Barbados’ education system has come for severe criticism from a senior official of the Inter American Development Bank (IDB), who has warned that even though the island is considered a leader in Latin America and the Caribbean, its overall level of learning is still way below par.
Dr Mariana Alfonso, a Senior Education Specialist at the IDB, bases her assessment on studies done between 1999 and 2012, which she said uncovered a number of worrying results.
For one, the research shows that many school leavers cannot even meet the basic requirement of four Caribbean Secondary Education Certificate (CSEC) passes for entry into the public service.
“Of the students who actually take that exam, 50 per cent obtain far more CSEC passes, but only after multiple sittings,” Alphonso pointed out.
In fact, she said “only 6.1 per cent of the students in Barbados get the four passes in the first sitting of the exam”.
“This is an issue because it limits the possibilities these kids have when they enter the labour force, not having so many passes,” the IDB official said in an address to this week’s Fifth International Conference on Higher Education.
The research also showed that nearly a quarter or “23 per cent of all students in Barbados don’t get the certificate because they don’t complete [or] do that final examination”.
“They’ve been through the system, but they don’t have that certificate that will allow them to go into the workforce,” Alphonso stressed.
She also raised concern that the Caribbean and Latin America was the region with the largest learning gaps, while pointing out that children from wealthy families were learning a lot more than those from lower socio-economic families.
This, she said, was also reflected in the performances of students in the Secondary School Entrance Examination (SSEE), otherwise referred to as the Common Entrance exam.
She also drew a link between the Common Entrance and Caribbean Examination Council results, pointing out that 12 of Barbados’ secondary schools which were continuously showing weak CXC performances received the lower scoring students in the SSEE.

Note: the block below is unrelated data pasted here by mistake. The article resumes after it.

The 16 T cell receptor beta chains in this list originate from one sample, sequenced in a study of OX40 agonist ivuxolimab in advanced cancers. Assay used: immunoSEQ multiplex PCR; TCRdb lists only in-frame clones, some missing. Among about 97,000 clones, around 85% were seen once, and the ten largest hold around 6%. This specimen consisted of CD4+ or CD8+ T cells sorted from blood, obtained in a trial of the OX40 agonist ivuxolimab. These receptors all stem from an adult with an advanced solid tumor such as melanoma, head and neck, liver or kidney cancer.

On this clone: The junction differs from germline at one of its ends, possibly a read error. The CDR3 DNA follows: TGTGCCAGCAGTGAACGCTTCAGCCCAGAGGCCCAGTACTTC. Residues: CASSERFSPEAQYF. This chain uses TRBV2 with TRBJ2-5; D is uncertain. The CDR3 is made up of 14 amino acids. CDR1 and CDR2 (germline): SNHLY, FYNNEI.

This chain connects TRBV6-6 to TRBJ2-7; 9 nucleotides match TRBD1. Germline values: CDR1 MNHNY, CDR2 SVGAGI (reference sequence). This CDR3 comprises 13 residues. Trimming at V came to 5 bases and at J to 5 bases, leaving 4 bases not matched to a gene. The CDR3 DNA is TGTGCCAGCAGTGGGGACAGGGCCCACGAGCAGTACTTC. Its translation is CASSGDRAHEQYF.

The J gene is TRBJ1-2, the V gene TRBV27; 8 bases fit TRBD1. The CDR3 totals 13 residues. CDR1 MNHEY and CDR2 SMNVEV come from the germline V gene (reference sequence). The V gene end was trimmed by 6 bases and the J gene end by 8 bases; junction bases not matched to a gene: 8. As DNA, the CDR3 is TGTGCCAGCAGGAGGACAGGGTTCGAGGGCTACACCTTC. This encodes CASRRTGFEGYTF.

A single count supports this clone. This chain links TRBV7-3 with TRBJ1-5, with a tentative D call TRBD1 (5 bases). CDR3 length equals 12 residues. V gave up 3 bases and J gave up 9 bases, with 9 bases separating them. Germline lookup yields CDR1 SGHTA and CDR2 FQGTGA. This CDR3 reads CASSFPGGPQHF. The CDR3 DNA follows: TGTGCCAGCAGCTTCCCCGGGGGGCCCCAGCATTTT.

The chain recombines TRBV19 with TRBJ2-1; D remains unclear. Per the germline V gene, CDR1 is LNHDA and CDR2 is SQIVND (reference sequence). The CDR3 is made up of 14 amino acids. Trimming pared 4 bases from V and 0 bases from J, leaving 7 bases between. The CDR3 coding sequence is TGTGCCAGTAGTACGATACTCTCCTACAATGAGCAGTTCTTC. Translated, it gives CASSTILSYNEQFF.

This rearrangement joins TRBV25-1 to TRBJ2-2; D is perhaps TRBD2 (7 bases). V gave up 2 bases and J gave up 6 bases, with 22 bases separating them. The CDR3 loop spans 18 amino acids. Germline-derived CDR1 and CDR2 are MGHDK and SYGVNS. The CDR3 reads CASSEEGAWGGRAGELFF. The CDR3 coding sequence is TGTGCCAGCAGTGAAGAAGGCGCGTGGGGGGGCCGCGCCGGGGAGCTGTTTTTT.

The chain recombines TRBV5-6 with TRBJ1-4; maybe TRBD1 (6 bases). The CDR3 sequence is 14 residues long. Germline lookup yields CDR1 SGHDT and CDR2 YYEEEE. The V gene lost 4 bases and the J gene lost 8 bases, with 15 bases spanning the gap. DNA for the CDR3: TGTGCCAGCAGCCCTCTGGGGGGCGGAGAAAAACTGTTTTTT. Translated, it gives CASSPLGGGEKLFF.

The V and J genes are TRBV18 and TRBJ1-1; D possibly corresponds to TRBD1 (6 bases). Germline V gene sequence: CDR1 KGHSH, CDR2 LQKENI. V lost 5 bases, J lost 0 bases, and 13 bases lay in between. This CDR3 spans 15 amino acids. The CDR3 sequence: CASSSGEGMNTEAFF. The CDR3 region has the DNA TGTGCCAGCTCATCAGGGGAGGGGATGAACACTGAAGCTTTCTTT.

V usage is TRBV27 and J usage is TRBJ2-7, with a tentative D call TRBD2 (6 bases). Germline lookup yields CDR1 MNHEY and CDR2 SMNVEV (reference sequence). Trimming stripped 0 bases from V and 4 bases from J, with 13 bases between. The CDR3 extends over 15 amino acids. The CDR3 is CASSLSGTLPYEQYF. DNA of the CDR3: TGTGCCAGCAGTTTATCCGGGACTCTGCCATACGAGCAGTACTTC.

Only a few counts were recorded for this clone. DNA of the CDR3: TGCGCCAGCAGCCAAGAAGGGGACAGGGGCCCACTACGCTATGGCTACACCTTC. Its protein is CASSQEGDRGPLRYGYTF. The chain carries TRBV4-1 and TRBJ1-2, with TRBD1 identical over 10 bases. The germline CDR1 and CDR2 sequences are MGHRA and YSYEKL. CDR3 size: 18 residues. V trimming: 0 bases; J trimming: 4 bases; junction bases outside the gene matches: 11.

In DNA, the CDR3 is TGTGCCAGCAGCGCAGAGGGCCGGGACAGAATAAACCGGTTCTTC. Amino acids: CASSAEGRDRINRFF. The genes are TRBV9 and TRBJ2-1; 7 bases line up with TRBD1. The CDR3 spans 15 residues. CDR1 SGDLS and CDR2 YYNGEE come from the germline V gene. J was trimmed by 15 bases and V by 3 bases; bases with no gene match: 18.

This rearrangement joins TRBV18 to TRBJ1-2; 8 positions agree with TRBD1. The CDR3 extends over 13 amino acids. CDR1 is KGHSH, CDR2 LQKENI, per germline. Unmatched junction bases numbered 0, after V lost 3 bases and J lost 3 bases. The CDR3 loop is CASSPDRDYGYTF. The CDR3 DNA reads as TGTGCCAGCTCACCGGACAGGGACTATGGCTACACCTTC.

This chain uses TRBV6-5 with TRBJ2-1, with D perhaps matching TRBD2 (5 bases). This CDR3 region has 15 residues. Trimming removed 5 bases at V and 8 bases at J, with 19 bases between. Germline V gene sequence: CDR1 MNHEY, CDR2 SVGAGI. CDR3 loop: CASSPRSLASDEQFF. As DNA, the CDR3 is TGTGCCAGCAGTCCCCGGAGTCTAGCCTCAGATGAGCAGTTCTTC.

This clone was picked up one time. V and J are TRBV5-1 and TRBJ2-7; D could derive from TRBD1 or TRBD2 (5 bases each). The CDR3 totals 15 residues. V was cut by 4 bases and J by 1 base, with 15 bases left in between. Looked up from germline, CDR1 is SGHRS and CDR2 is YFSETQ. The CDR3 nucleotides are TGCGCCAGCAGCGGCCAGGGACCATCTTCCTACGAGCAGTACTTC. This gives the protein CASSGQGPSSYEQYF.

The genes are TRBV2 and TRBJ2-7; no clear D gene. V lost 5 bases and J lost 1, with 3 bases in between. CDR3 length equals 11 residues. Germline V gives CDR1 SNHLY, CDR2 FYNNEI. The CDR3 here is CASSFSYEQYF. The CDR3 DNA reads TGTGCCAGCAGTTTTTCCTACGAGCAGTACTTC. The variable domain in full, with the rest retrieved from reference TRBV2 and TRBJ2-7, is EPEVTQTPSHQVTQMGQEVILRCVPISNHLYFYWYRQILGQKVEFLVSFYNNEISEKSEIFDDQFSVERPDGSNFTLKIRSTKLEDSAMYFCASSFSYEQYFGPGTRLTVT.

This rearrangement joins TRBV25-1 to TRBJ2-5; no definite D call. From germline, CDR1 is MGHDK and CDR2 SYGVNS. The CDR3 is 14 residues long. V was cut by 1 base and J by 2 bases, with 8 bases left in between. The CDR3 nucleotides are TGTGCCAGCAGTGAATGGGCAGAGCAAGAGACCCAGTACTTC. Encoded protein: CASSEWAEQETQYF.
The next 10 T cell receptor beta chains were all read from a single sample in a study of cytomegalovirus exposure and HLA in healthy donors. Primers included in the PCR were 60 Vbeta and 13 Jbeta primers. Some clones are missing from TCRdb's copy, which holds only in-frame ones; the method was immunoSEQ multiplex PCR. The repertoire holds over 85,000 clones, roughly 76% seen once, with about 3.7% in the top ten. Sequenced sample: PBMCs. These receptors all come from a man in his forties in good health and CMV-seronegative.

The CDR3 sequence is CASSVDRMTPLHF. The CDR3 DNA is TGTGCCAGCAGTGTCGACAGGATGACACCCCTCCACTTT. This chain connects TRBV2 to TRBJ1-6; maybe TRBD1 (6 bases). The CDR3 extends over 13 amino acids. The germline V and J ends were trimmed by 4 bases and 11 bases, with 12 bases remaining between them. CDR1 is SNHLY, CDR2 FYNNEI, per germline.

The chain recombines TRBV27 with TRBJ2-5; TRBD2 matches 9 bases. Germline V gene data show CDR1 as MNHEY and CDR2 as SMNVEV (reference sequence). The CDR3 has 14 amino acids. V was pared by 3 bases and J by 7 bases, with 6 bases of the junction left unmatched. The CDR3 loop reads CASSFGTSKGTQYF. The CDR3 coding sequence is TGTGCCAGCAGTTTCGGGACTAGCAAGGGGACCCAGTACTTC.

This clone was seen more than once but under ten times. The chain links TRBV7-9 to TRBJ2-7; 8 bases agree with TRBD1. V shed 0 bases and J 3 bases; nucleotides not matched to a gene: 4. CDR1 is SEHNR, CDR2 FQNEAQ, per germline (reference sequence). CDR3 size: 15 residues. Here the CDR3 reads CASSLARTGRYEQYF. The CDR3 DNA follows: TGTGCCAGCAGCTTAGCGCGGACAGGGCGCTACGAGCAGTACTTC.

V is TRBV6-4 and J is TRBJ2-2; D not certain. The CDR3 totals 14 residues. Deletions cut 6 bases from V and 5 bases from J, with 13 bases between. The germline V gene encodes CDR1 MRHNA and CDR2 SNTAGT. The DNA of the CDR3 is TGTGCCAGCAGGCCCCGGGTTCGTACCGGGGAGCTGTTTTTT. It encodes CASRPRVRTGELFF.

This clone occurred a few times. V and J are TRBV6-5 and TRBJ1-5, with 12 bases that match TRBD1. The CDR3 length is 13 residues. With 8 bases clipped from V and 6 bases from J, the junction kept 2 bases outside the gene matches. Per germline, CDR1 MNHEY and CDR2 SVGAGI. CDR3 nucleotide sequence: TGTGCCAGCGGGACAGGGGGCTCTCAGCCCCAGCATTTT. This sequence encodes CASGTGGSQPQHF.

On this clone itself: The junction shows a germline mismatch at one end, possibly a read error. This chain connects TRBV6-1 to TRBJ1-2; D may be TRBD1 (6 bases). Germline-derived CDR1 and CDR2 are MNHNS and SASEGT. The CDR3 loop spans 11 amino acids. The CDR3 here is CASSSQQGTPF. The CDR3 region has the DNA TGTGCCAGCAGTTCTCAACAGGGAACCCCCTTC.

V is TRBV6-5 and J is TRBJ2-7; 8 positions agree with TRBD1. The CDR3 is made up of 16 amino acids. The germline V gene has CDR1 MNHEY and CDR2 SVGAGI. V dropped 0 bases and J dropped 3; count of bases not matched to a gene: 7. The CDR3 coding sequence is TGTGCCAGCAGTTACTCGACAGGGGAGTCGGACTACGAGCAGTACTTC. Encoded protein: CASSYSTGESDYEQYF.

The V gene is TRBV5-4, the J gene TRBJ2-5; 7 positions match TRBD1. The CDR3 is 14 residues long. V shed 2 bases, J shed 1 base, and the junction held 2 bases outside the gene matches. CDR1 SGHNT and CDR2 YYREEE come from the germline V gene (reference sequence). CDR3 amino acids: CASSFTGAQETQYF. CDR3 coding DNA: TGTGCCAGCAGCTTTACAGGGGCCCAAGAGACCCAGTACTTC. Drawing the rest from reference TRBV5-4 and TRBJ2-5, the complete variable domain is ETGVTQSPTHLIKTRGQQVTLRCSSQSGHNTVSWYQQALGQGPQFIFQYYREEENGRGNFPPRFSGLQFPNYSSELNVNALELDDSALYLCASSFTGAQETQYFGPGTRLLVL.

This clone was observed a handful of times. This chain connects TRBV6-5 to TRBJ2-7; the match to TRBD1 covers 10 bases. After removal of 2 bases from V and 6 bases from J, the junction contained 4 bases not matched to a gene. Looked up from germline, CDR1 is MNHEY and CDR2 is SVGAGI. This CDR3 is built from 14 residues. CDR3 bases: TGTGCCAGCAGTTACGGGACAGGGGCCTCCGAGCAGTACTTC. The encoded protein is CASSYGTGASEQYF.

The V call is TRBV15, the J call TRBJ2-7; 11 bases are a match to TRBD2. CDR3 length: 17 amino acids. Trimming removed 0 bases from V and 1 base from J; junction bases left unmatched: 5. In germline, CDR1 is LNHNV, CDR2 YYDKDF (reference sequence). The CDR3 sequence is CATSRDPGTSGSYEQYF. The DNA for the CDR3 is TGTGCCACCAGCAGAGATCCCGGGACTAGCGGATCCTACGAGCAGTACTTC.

“So you have a segregated system by assigning the students who have higher test scores to the better performing schools.
“It is an assignment mechanism that maintains inequality, and maintains that performance gap that is observed at the entrance in the [secondary] system,” Alfonso argued.
She said while the Ministry of Education was currently seeking grants and other assistance for the 12 underperforming schools, “there is a lot of work to be done here”.
The IDB official went on to show that the problem was not only one of poor education, but also a lack of preparation for entry into the workforce.
“We’re seeing that students are not necessarily well prepared to support an economy that is based on knowledge and innovation, because most of the [CXC] passes are not done on, for example in science and technology. There is still a large share of students who are doing, for example, electronic document preparation, office administration,” she said.
Alfonso, who has a PhD in Education, also said, based on a 2012 survey, Barbadian employers shared the same complaint as their Latin American counterparts that school leavers lacked necessary soft skills – “the ability to work with other people, the ability to lead, to think critically, to respect authority, to be punctual to work, to be on time for a meeting”.
She also highlighted the issue of gender in education, saying exam subject choices were still largely influenced by traditional gender concepts with women tending to focus more in areas of office administration, electric document processing.
“It is like there is still a lot of choices going on in schools that perpetrate gender roles,” Alfonso said, adding that “more could be done to have more women work on science and technology”.
The IDB official also touched on the issue of spending on education, while noting that this rose from 4.2 per cent of GDP to 5.8 per cent in 2012, which she said was above the average for some rich, developed countries which make up the Organisation for Economic Cooperation and Development.
Such spending, she said, was also above the average for Latin America and the Caribbean.
However, despite this financial effort, the IDB researcher said per person spending was still low when compared to other zones with high education performers.
“Not only student performance is low, but also students are not learning what is needed for them to be productive members of society in the 21st century,” she said, while stressing that though Barbados leads the region in terms of the performance in CSEC, learning was still low.
“Even though in some cases it has improved recently, 61 per cent of students in Barbados achieve pass grades in Mathematics, and in the case of Trinidad, that is 51 per cent, so we definitely have a problem with education quality.”